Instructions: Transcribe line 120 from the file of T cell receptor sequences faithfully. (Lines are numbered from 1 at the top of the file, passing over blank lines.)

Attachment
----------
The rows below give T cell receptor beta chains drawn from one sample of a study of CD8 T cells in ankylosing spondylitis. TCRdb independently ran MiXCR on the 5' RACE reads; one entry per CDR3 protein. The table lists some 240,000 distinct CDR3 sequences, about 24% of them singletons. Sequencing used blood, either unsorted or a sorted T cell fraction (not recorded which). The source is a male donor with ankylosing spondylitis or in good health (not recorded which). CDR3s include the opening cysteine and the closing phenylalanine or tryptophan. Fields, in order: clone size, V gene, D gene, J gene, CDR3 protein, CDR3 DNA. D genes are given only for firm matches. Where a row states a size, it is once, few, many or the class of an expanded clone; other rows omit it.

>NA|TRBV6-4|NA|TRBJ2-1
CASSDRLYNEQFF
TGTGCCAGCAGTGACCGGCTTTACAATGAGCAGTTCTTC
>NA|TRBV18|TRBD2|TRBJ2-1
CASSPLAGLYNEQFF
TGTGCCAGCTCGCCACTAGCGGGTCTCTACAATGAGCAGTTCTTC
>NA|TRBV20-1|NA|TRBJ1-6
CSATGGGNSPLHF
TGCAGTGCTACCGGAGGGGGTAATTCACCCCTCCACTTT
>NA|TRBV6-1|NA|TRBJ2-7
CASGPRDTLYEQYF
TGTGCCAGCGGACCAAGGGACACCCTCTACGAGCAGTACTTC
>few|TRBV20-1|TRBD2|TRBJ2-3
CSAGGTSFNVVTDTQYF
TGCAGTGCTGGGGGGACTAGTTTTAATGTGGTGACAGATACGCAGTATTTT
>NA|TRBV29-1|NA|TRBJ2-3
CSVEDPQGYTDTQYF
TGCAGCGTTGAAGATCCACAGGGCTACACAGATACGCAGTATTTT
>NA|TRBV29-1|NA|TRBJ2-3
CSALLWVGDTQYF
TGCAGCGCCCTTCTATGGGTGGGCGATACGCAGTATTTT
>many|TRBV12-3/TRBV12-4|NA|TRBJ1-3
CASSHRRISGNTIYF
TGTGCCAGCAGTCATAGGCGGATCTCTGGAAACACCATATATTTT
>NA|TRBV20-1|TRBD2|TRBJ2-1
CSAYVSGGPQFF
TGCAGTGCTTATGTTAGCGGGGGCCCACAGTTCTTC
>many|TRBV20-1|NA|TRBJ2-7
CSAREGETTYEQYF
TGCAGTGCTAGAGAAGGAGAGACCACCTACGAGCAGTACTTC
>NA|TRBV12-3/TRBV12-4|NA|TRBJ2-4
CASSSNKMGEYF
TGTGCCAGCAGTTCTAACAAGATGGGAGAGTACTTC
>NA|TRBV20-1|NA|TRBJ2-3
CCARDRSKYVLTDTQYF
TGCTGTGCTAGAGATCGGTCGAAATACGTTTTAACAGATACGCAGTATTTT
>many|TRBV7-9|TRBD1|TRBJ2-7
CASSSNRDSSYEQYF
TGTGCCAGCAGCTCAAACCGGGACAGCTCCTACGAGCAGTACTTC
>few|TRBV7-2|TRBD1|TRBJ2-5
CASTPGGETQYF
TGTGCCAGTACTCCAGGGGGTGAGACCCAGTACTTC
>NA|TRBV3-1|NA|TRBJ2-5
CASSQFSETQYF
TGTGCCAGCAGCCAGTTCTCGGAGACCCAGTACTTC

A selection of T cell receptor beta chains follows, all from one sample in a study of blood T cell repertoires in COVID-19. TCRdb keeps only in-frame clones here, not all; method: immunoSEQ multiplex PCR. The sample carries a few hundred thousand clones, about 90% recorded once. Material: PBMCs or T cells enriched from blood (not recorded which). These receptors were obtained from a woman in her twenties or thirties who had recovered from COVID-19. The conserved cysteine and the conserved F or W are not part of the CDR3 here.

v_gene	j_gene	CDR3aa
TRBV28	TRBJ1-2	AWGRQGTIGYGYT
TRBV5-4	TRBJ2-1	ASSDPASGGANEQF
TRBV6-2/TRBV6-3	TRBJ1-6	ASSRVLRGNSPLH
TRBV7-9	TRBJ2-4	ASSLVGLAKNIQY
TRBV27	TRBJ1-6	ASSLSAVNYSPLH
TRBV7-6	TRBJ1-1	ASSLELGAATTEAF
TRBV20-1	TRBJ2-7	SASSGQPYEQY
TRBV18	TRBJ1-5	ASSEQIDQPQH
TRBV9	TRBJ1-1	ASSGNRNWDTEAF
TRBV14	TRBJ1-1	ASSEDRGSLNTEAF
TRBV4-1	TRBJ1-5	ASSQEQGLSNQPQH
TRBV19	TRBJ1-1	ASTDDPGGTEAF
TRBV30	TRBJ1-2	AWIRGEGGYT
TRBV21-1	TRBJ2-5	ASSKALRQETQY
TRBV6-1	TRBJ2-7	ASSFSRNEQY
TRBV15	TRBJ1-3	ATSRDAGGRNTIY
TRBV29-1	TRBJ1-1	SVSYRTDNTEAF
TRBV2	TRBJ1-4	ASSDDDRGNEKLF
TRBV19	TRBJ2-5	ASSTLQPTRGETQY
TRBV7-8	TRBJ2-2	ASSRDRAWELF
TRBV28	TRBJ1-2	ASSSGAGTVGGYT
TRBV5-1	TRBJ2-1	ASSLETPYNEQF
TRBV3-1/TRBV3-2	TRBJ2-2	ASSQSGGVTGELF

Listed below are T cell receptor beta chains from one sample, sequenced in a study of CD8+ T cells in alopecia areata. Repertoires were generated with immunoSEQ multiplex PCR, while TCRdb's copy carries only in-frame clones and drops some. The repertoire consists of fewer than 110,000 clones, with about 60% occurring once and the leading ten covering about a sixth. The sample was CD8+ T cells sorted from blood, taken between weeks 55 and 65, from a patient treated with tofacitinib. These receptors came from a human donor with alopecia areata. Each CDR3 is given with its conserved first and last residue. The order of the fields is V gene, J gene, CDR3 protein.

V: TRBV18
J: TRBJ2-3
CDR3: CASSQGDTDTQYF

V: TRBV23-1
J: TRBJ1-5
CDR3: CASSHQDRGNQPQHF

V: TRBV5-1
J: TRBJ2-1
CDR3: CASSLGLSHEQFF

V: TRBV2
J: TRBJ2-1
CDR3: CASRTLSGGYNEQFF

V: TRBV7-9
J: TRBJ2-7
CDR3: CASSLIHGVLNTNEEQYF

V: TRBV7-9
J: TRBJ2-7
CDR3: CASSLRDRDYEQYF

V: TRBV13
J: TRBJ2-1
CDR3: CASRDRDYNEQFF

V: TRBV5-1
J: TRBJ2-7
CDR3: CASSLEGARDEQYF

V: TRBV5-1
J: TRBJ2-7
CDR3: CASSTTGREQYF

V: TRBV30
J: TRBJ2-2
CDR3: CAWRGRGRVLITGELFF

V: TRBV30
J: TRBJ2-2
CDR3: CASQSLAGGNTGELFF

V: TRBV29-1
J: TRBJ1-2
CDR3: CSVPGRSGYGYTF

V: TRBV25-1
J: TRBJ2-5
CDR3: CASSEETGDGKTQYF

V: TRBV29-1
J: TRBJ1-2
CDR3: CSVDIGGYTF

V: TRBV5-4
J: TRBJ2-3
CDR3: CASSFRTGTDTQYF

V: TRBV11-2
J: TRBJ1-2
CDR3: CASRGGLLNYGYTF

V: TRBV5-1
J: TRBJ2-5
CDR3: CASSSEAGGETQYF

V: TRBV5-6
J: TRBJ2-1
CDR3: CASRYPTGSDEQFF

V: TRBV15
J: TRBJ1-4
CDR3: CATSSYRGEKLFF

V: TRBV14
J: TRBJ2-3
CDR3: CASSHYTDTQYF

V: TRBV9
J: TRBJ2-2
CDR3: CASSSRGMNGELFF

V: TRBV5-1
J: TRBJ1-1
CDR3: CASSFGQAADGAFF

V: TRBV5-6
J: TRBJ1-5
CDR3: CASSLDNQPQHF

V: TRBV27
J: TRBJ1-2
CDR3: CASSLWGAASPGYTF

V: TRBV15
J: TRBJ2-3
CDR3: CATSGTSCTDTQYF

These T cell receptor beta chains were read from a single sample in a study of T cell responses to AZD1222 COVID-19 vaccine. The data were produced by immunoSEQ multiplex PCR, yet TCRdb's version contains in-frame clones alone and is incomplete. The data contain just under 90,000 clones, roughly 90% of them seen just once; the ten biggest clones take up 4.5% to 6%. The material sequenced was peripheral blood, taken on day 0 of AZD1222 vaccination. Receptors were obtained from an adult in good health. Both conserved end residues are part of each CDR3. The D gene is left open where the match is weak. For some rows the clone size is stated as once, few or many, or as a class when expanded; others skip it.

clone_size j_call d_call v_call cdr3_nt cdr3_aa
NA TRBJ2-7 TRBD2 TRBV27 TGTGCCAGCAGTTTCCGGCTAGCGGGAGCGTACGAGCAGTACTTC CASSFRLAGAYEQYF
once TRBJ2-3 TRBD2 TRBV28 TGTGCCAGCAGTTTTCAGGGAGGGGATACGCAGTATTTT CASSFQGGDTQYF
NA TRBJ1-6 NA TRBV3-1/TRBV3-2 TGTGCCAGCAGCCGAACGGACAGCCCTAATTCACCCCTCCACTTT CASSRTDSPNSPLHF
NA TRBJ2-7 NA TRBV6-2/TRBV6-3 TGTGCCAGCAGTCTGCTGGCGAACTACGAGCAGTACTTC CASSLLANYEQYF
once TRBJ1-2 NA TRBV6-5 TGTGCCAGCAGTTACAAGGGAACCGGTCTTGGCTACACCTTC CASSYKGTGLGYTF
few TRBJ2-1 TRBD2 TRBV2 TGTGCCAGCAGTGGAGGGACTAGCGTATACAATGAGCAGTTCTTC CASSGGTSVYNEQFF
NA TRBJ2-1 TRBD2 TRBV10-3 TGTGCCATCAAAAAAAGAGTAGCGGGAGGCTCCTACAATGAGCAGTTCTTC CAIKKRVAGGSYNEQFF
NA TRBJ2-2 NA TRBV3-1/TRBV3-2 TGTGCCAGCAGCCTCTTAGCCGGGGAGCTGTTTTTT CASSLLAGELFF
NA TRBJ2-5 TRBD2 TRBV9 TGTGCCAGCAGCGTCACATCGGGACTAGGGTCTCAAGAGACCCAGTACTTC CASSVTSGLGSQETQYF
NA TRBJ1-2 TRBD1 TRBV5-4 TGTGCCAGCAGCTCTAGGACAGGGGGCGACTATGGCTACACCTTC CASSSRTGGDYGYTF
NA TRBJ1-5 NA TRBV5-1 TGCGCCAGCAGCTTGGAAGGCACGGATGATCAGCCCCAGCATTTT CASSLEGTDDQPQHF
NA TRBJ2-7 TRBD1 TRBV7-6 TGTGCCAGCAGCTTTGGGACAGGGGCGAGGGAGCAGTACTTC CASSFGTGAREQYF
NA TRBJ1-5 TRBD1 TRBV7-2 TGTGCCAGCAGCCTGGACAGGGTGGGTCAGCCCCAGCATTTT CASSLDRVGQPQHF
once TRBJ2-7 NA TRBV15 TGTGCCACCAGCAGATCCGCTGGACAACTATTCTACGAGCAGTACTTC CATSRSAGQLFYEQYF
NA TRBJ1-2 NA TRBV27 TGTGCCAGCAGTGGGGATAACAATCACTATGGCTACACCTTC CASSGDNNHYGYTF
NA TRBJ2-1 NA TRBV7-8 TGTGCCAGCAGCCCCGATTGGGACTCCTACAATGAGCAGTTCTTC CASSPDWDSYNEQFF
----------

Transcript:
CDR3: CASRGGLLNYGYTF